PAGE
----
The problem is the way you say they operate; there is no choice, which means no kamma or moral responsibility.Alex123 wrote:tiltbillings wrote: Which means, according to hard determinism stance, there is no choice. No choice, no kamma, no moral responsibility.
There is choice, kamma, and moral responsibility. The way in which they operate is what I disagree with.
As I have already said - repeatedly -, the determining factor/condition is that of the act of choosing. You really do not read what I write.tiltbillings wrote:
The point is, if there is choice, at the moment of choosing the conditions do not determine the outcome in a dead mechanical causality of a leaf being blown about the ground by the wind as you advocate.
So the choice is indeterminate, since there are no conditions that determine it. Right?
Wrong, as usual.Following that line of logic, things can appear out of nowhere, randomly, not due to any cause. Even in this case there is no free will. Stuff just happens due to no-cause.
Sure. At the moment of choosing this could be chosen or that could be chosen. Each are viably possible at that moment. Conditioning may influence a predeliction in one direction, but that via other conditiuoning can be resisted and another option chosen. Conditioning does not dictate what will happen next. If is was a dictation, it would not be a choice.tiltbillings wrote:What I have said is that at time of choosing, if there is choice, that must mean that there that the conditions in play are such that a number of conditioned options are viably possible to be chosen.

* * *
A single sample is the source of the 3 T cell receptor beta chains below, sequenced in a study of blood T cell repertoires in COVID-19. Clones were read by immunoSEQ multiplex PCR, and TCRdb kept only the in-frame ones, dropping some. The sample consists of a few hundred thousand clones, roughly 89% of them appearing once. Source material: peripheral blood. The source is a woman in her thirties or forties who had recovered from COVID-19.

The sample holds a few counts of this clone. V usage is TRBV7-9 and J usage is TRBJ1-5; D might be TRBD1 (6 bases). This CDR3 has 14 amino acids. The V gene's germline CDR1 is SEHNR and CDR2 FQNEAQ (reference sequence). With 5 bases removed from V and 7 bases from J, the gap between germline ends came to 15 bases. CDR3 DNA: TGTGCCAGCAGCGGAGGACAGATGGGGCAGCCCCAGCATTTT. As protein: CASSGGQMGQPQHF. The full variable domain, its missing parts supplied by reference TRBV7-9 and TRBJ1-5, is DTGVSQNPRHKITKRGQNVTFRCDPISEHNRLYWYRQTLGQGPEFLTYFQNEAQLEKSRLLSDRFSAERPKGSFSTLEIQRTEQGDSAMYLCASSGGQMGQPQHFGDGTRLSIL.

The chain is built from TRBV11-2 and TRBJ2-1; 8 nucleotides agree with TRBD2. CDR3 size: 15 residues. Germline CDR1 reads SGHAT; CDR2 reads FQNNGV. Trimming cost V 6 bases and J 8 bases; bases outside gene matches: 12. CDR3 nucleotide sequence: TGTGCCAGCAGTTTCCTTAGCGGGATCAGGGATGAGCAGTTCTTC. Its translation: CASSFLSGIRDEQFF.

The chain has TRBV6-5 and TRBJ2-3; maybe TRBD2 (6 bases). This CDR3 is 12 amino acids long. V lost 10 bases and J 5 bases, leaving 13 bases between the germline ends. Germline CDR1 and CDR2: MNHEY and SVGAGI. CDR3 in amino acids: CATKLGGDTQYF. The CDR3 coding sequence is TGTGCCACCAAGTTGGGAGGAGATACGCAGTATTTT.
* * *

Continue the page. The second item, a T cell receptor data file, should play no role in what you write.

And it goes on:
Those condition condition the choice. The conditions condition the viable options. The choice happens in the only way that it ever possibly could occur given its conditions (such as Paññā and Avijjā, and other conditions).
I have no idea hat you mean by choice or options other than for you choice is naught more than domino C falling because it was hit by domino B. We are not dominoes, we are not a dead mechanical causilty of a leaf blown about the ground by the winds.